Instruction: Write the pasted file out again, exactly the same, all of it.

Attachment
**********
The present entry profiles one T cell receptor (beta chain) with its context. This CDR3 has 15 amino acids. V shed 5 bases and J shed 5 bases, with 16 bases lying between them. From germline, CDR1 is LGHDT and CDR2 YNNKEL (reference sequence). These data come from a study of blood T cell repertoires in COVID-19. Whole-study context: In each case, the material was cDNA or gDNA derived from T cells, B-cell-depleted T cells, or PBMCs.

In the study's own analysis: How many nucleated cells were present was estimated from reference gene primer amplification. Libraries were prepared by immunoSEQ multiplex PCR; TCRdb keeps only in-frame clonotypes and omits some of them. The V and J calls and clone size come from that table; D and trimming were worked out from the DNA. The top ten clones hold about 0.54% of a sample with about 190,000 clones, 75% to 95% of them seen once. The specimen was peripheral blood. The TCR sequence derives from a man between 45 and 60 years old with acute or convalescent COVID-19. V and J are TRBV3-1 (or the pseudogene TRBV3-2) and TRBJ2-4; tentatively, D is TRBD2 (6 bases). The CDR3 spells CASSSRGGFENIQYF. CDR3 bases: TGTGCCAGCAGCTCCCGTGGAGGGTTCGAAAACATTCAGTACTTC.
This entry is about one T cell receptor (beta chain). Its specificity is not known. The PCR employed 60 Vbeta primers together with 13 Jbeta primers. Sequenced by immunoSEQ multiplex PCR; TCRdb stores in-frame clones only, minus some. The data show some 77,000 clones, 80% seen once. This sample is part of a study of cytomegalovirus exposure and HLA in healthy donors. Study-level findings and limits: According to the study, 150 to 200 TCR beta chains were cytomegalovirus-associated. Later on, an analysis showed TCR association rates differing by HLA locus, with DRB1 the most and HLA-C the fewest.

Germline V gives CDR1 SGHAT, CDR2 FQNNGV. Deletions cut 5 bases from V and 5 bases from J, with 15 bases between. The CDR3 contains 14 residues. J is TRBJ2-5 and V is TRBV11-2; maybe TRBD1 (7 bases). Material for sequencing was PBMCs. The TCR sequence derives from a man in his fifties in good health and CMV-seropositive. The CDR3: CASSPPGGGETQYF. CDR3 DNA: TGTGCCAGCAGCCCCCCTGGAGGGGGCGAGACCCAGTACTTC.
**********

The present entry profiles one T cell receptor (beta chain) with its context. This CDR3 has 15 amino acids. V shed 5 bases and J shed 5 bases, with 16 bases lying between them. From germline, CDR1 is LGHDT and CDR2 YNNKEL (reference sequence). These data come from a study of blood T cell repertoires in COVID-19. Whole-study context: In each case, the material was cDNA or gDNA derived from T cells, B-cell-depleted T cells, or PBMCs.

In the study's own analysis: How many nucleated cells were present was estimated from reference gene primer amplification. Libraries were prepared by immunoSEQ multiplex PCR; TCRdb keeps only in-frame clonotypes and omits some of them. The V and J calls and clone size come from that table; D and trimming were worked out from the DNA. The top ten clones hold about 0.54% of a sample with about 190,000 clones, 75% to 95% of them seen once. The specimen was peripheral blood. The TCR sequence derives from a man between 45 and 60 years old with acute or convalescent COVID-19. V and J are TRBV3-1 (or the pseudogene TRBV3-2) and TRBJ2-4; tentatively, D is TRBD2 (6 bases). The CDR3 spells CASSSRGGFENIQYF. CDR3 bases: TGTGCCAGCAGCTCCCGTGGAGGGTTCGAAAACATTCAGTACTTC.
This entry is about one T cell receptor (beta chain). Its specificity is not known. The PCR employed 60 Vbeta primers together with 13 Jbeta primers. Sequenced by immunoSEQ multiplex PCR; TCRdb stores in-frame clones only, minus some. The data show some 77,000 clones, 80% seen once. This sample is part of a study of cytomegalovirus exposure and HLA in healthy donors. Study-level findings and limits: According to the study, 150 to 200 TCR beta chains were cytomegalovirus-associated. Later on, an analysis showed TCR association rates differing by HLA locus, with DRB1 the most and HLA-C the fewest.

Germline V gives CDR1 SGHAT, CDR2 FQNNGV. Deletions cut 5 bases from V and 5 bases from J, with 15 bases between. The CDR3 contains 14 residues. J is TRBJ2-5 and V is TRBV11-2; maybe TRBD1 (7 bases). Material for sequencing was PBMCs. The TCR sequence derives from a man in his fifties in good health and CMV-seropositive. The CDR3: CASSPPGGGETQYF. CDR3 DNA: TGTGCCAGCAGCCCCCCTGGAGGGGGCGAGACCCAGTACTTC.